Please let me know if I have missed anything, and I will add it to the list.

Store Functions for EntityFramework CodeFirst

Why: This project uses the basic building blocks to build end to end experience allowing using TVFs in Linq queries and invoking stroed procedures without having to drop down to SQL. (By EF Team member)
NuGet: Coming soon

Interactive Pre-Generated Views for Entity Framework 6

Why: An alternative is a solution where views are created dynamically only when needed (i.e. views don't exist or are out dated) and then persisted and made available for use by other instances of the same application (be it running in parallel or the same application after a restart). This is exactly the problem Interactive Pre Generated Views project is trying to solve. (By EF Team member)

Second Level Cache for Entity Framework 6.1

Why: Entity Framework does not currently support caching of query results. A sample EF Caching provider is available for Entity Framework version 5 and earlier but due to changes to the provider model this sample provider does not work with Entity Framework 6 and newer. This project is filling the gap by enabling caching of query results for Entity Framework 6.1 applications.  (By EF Team member)

Entity Framework 6 Contrib


Entity Framework Extended Library

Why: Batch Update and Delete, Future Queries, Query Result Cache, Audit Log

Nuget: (forked)
and (forked)
Project: and


Why: EntityFramework.Utilities provides some batch operations for using EF that the EF team hasn't yet added for us. (CUD)


Why: Bulk insert extension for EntityFramework. Insert large amount of data over 20 times faster than regular insert. Supports DB first and code first.

Trackable Entities

Why: Visual Studio 2012 and 2013 project templates and NuGet packages for client-side entity change-tracking and server-side persistence with Entity Framework extensions.


Why: EntityFramework mapping API gives you ability to know the database info behind the context.


Why: Create and configures filters applied to queries across a DbContext


Why: allow you to create global and scoped filters for Entity Framework queries. The filters are automatically included in every query and can be used to support use cases such as Multi-Tenancy, Soft Deletes, Active/Inactive, etc.


Why: Using EntiyFramework.Seeder, you can seed your database from CSV files.


Why: Add triggers to your entities with insert, update, and delete events. There are three events for each: before, after, and upon failure.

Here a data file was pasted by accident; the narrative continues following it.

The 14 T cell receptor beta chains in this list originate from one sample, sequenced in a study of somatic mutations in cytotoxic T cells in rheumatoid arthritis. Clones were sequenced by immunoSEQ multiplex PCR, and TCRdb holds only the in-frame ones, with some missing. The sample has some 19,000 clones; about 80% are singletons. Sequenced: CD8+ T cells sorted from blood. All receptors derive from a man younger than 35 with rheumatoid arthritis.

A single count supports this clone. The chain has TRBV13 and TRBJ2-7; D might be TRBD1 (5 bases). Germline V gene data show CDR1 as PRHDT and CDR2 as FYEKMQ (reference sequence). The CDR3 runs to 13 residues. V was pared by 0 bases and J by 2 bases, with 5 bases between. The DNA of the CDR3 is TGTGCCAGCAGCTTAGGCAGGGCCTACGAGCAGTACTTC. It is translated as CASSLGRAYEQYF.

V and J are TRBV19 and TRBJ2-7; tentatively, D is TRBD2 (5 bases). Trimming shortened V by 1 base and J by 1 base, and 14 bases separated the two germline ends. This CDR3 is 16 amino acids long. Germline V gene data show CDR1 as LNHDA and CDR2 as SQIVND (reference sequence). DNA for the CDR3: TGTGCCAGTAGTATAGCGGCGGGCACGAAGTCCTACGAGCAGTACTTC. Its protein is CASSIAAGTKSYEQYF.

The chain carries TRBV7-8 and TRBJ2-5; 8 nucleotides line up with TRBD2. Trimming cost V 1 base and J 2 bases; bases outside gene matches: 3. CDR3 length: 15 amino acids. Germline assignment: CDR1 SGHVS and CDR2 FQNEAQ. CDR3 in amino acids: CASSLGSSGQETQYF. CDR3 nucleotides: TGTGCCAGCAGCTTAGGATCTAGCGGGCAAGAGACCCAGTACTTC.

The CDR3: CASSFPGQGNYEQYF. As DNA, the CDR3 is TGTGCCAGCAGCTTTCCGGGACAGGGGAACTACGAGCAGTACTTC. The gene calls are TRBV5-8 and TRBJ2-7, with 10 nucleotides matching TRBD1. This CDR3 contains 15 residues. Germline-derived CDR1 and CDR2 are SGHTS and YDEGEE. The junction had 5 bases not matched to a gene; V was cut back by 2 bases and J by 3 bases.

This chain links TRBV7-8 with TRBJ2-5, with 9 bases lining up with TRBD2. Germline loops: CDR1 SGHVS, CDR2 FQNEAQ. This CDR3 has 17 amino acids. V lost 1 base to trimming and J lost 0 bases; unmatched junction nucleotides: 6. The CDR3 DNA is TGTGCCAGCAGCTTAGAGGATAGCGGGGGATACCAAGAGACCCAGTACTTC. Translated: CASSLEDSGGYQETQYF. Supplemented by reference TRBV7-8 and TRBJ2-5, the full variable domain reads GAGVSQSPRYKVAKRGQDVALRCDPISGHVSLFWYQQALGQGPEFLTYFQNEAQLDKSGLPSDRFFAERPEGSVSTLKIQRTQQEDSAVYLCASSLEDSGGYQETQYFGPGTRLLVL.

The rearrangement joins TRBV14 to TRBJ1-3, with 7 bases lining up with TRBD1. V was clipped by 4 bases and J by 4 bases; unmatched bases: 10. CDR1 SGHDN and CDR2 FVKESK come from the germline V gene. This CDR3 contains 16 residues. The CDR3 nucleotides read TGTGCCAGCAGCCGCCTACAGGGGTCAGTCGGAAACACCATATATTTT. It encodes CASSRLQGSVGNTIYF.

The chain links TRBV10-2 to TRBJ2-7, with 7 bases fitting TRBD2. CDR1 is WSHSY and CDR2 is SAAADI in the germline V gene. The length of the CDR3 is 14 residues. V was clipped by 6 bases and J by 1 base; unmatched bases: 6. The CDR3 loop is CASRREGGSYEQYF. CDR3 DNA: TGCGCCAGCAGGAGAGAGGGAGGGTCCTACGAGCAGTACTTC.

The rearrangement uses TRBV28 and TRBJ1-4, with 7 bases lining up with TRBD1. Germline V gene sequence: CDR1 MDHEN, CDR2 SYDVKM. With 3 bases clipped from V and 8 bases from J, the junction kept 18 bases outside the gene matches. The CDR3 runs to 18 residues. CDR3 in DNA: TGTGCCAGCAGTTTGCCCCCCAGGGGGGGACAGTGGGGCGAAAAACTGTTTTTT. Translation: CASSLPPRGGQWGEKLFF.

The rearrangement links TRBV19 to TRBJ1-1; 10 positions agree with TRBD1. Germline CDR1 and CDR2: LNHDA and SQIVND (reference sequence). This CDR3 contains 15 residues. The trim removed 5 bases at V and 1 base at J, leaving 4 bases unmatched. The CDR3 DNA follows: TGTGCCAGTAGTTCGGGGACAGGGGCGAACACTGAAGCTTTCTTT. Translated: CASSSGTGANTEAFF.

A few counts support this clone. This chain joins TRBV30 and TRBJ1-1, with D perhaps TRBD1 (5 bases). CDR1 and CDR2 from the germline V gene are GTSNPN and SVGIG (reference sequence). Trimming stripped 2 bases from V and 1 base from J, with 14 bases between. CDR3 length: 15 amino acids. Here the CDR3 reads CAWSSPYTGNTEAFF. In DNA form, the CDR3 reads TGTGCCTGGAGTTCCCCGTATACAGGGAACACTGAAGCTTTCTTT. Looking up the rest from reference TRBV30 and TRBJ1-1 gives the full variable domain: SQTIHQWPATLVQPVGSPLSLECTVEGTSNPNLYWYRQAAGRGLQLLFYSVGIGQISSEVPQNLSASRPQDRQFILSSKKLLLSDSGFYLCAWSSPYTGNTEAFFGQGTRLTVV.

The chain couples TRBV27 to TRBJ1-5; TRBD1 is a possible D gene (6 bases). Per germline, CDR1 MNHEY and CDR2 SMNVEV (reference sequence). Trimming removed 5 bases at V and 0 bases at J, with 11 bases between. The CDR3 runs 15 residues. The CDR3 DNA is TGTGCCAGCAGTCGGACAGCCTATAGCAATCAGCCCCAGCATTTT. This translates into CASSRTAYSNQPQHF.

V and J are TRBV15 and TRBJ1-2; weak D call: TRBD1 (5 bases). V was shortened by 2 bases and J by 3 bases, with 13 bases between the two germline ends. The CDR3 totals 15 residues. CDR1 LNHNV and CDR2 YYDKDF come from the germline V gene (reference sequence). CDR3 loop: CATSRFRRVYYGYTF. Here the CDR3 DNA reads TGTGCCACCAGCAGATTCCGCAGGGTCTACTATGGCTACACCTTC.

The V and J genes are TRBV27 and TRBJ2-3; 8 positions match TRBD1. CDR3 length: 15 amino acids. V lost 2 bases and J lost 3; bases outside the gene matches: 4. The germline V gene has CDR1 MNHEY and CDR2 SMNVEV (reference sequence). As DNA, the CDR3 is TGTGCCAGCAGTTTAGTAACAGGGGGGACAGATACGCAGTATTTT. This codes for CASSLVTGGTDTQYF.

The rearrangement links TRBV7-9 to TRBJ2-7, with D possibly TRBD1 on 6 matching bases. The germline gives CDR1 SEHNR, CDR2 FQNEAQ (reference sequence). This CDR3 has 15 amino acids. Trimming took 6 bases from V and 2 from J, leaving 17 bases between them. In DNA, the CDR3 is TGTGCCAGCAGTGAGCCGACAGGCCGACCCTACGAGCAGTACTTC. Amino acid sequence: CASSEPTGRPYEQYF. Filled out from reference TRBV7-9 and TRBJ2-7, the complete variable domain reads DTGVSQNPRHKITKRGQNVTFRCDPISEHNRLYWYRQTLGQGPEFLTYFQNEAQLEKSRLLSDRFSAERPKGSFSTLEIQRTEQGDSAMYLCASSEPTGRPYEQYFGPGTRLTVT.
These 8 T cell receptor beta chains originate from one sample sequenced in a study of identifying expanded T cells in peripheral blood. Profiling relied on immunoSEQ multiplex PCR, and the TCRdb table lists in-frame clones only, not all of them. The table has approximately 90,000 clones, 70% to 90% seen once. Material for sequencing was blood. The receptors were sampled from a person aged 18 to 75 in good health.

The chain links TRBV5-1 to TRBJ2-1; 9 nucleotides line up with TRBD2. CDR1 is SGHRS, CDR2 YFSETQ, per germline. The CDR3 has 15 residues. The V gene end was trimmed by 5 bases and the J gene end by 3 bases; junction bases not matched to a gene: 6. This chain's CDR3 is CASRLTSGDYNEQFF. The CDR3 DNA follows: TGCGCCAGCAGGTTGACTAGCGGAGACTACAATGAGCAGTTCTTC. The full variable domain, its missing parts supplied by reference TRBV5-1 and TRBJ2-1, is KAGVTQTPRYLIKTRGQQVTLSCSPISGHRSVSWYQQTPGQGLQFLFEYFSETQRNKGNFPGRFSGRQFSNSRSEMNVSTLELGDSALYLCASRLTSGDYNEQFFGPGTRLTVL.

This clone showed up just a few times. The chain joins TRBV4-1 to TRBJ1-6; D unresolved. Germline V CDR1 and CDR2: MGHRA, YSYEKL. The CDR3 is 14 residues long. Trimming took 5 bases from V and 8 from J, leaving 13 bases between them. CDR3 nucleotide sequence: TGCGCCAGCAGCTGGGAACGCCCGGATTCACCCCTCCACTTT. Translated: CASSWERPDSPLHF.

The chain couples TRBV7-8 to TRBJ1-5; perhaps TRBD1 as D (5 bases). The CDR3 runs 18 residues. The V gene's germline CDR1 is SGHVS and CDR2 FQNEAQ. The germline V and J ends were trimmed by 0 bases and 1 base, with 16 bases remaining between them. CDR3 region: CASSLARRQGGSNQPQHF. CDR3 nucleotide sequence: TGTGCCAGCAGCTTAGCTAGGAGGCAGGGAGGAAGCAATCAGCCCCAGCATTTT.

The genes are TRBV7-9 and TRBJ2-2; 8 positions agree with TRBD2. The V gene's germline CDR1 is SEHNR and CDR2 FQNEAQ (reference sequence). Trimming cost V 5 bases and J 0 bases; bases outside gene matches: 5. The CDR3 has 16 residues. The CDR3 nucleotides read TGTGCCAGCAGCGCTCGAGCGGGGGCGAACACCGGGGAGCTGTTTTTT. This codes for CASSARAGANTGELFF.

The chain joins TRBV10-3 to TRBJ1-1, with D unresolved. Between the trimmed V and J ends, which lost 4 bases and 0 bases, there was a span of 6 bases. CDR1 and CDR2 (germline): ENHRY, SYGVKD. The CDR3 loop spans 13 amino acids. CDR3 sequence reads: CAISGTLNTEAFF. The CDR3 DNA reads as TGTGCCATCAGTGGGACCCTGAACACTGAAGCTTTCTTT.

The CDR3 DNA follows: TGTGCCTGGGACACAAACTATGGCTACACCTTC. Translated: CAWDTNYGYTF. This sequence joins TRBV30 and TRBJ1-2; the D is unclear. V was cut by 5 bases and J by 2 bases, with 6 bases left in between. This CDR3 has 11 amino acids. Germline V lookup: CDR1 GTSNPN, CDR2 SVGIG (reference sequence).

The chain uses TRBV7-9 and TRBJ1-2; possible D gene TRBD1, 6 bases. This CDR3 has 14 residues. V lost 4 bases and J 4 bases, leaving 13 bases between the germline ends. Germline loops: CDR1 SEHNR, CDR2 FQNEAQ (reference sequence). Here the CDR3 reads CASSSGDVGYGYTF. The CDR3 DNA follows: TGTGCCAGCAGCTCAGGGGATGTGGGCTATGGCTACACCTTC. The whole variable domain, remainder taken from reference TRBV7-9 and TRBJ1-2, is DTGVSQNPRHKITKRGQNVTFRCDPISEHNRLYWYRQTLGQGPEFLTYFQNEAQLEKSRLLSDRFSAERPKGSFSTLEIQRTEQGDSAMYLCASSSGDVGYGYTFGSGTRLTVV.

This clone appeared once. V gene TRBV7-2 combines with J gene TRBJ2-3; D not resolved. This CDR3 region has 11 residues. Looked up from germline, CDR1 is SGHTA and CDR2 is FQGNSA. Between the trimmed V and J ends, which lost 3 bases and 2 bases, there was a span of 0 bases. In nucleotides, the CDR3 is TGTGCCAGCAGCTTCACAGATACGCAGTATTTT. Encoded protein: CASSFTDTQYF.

Why: Adds fluent API to model indexes

Monday, March 23, 2015

Using for error logging and feature usage tracking with a Visual Studio add-in

In the next release of the SQL Server Compact & SQLite Toolbox, which is currently available as a Release Candidate, I will start using for Error Reporting and Feature Usage tracking. In this blogpost, I will describe the few steps required to integrate the Exceptionless client with a Visual Studio extension.

I have used RedGate SmartAssembly until now for this, but will stop doing so for a few reasons:

- The build process is cumbersome with SmartAssembly, as it is mainly an obfuscation tool, and therefore modifies the add-in assembly itself during build (Link to my blog post)

- The desktop client is clunky, and only runs from a single PC

- The underlying web service is slow if you have a large number of error and feature usage reports is a hosted web service, that allows you to collect error, feature and log reports online from a variety of clients. Simply sign up, get your API key and install the NuGet package for your client and you are ready to go. All your exceptions and logs are then available on the portal. The project is Open Source, and you can host it on your own servers with Azure or on premise. There are both free and paid plans available.


Invoking Error Reporting and Feature Tracking in Code

As the Toolbox is an add-in, I prefer not to catch any unhandled Visual Studio exceptions, but would still like to be able to report any errors occurring in the Toolbox, in order to be able to improve it. In addition I would like to track “feature usage” information, in order to know which features are most popular, and also track statistical information like the version of Visual Studio in use (as the Toolbox runs under the following Visual Studio versions: 2010, 2012, 2013, 2015. The Exceptionless client easily allows you to do this.

First sign up at the portal to get your API key, you can start with the free plan to try out the solution, and later upgrade to a paid plan.

Install the signed WPF package in your extension project (you must use the signed package with a Visual Studio extension)

Install-Package Exceptionless.Wpf.Signed

Alternatively download the NuGet packages, unzip and extract the following three files and include them in your lib folder and reference them from your project. (I did that to avoid NuGet Packages in my project):

Exceptionless.Extras.dll, Exceptionless.Portable.dll, Exceptionless.Wpf.dll

In your overridden package Initalize method, register your API key:

using Exceptionless;

ExceptionlessClient.Default.Configuration.ApiKey = "your api key";

Then to log handled exceptions, use the ToException() extension method:

using Exceptionless;

var ver = SqlCeToolboxPackage.VisualStudioVersion.ToString(2);
.AddObject(ver, "VsVersion")

Notice the fluent API that allows you to add custom information and objects to the error report.

In addition, you can log feature usage as follows:

using Exceptionless;


Where feature is the name (key) you have assigned to the feature, see screenshot above.

All in all a very simple and painless integration. You can now monitor exceptions and potentially fix almost before your users report them, and use feature counts to prioritize future feature work.

Happy exception monitoring!